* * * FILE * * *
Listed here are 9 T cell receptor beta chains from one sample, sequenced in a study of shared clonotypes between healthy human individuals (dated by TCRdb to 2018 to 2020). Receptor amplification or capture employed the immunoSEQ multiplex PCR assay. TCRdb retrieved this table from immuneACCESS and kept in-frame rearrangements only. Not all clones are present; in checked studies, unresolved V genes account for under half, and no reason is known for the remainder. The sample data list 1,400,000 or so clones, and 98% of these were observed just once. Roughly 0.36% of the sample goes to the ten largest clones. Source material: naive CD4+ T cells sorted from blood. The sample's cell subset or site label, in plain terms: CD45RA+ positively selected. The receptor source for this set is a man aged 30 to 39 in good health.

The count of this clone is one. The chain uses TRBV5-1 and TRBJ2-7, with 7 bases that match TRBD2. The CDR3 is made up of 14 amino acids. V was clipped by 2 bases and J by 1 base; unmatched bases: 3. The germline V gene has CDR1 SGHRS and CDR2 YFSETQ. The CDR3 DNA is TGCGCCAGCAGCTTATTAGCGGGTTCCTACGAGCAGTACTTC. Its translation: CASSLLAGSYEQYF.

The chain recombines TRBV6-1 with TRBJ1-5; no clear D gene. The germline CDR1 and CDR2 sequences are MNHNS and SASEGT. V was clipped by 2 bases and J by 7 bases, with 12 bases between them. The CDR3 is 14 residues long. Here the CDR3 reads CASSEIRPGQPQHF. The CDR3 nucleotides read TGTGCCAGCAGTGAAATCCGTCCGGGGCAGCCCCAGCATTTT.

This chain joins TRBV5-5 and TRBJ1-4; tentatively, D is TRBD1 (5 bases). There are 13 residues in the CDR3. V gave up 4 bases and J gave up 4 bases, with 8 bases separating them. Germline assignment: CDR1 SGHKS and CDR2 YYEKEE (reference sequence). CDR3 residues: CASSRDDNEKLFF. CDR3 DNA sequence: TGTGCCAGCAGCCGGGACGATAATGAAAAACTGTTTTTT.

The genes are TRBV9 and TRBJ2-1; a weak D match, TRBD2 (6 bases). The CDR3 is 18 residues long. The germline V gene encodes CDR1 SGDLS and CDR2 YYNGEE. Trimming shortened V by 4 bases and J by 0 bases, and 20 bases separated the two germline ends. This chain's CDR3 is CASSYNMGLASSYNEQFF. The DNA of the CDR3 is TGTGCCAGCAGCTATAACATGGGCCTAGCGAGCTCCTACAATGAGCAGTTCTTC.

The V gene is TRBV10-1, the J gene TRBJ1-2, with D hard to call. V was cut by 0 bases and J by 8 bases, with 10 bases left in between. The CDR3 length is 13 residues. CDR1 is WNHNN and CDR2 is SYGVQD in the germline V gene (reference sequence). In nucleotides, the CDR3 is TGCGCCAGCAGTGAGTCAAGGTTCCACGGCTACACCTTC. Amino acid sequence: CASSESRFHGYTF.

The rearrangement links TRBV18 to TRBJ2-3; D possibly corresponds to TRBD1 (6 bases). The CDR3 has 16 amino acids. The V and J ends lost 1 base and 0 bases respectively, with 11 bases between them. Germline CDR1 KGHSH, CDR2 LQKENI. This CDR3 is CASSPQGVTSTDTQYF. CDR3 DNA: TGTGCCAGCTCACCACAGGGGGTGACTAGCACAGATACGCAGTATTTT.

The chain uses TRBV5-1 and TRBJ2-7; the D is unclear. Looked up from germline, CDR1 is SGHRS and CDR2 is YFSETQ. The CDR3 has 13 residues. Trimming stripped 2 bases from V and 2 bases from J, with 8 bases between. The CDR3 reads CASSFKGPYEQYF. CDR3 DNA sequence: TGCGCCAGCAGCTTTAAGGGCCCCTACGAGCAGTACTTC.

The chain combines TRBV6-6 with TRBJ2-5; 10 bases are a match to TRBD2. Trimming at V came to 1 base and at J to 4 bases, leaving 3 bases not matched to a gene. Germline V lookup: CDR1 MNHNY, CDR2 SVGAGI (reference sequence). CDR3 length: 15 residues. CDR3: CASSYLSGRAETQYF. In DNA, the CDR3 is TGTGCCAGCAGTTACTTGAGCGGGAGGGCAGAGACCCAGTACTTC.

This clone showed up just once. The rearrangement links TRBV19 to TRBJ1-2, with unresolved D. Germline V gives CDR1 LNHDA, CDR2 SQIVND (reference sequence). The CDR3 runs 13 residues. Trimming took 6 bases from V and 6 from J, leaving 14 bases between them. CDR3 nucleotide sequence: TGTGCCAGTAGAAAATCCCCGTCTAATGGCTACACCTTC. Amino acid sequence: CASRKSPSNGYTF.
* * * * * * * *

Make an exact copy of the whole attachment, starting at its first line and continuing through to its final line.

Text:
Listed here are 9 T cell receptor beta chains from one sample, sequenced in a study of shared clonotypes between healthy human individuals (dated by TCRdb to 2018 to 2020). Receptor amplification or capture employed the immunoSEQ multiplex PCR assay. TCRdb retrieved this table from immuneACCESS and kept in-frame rearrangements only. Not all clones are present; in checked studies, unresolved V genes account for under half, and no reason is known for the remainder. The sample data list 1,400,000 or so clones, and 98% of these were observed just once. Roughly 0.36% of the sample goes to the ten largest clones. Source material: naive CD4+ T cells sorted from blood. The sample's cell subset or site label, in plain terms: CD45RA+ positively selected. The receptor source for this set is a man aged 30 to 39 in good health.

The count of this clone is one. The chain uses TRBV5-1 and TRBJ2-7, with 7 bases that match TRBD2. The CDR3 is made up of 14 amino acids. V was clipped by 2 bases and J by 1 base; unmatched bases: 3. The germline V gene has CDR1 SGHRS and CDR2 YFSETQ. The CDR3 DNA is TGCGCCAGCAGCTTATTAGCGGGTTCCTACGAGCAGTACTTC. Its translation: CASSLLAGSYEQYF.

The chain recombines TRBV6-1 with TRBJ1-5; no clear D gene. The germline CDR1 and CDR2 sequences are MNHNS and SASEGT. V was clipped by 2 bases and J by 7 bases, with 12 bases between them. The CDR3 is 14 residues long. Here the CDR3 reads CASSEIRPGQPQHF. The CDR3 nucleotides read TGTGCCAGCAGTGAAATCCGTCCGGGGCAGCCCCAGCATTTT.

This chain joins TRBV5-5 and TRBJ1-4; tentatively, D is TRBD1 (5 bases). There are 13 residues in the CDR3. V gave up 4 bases and J gave up 4 bases, with 8 bases separating them. Germline assignment: CDR1 SGHKS and CDR2 YYEKEE (reference sequence). CDR3 residues: CASSRDDNEKLFF. CDR3 DNA sequence: TGTGCCAGCAGCCGGGACGATAATGAAAAACTGTTTTTT.

The genes are TRBV9 and TRBJ2-1; a weak D match, TRBD2 (6 bases). The CDR3 is 18 residues long. The germline V gene encodes CDR1 SGDLS and CDR2 YYNGEE. Trimming shortened V by 4 bases and J by 0 bases, and 20 bases separated the two germline ends. This chain's CDR3 is CASSYNMGLASSYNEQFF. The DNA of the CDR3 is TGTGCCAGCAGCTATAACATGGGCCTAGCGAGCTCCTACAATGAGCAGTTCTTC.

The V gene is TRBV10-1, the J gene TRBJ1-2, with D hard to call. V was cut by 0 bases and J by 8 bases, with 10 bases left in between. The CDR3 length is 13 residues. CDR1 is WNHNN and CDR2 is SYGVQD in the germline V gene (reference sequence). In nucleotides, the CDR3 is TGCGCCAGCAGTGAGTCAAGGTTCCACGGCTACACCTTC. Amino acid sequence: CASSESRFHGYTF.

The rearrangement links TRBV18 to TRBJ2-3; D possibly corresponds to TRBD1 (6 bases). The CDR3 has 16 amino acids. The V and J ends lost 1 base and 0 bases respectively, with 11 bases between them. Germline CDR1 KGHSH, CDR2 LQKENI. This CDR3 is CASSPQGVTSTDTQYF. CDR3 DNA: TGTGCCAGCTCACCACAGGGGGTGACTAGCACAGATACGCAGTATTTT.

The chain uses TRBV5-1 and TRBJ2-7; the D is unclear. Looked up from germline, CDR1 is SGHRS and CDR2 is YFSETQ. The CDR3 has 13 residues. Trimming stripped 2 bases from V and 2 bases from J, with 8 bases between. The CDR3 reads CASSFKGPYEQYF. CDR3 DNA sequence: TGCGCCAGCAGCTTTAAGGGCCCCTACGAGCAGTACTTC.

The chain combines TRBV6-6 with TRBJ2-5; 10 bases are a match to TRBD2. Trimming at V came to 1 base and at J to 4 bases, leaving 3 bases not matched to a gene. Germline V lookup: CDR1 MNHNY, CDR2 SVGAGI (reference sequence). CDR3 length: 15 residues. CDR3: CASSYLSGRAETQYF. In DNA, the CDR3 is TGTGCCAGCAGTTACTTGAGCGGGAGGGCAGAGACCCAGTACTTC.

This clone showed up just once. The rearrangement links TRBV19 to TRBJ1-2, with unresolved D. Germline V gives CDR1 LNHDA, CDR2 SQIVND (reference sequence). The CDR3 runs 13 residues. Trimming took 6 bases from V and 6 from J, leaving 14 bases between them. CDR3 nucleotide sequence: TGTGCCAGTAGAAAATCCCCGTCTAATGGCTACACCTTC. Amino acid sequence: CASRKSPSNGYTF.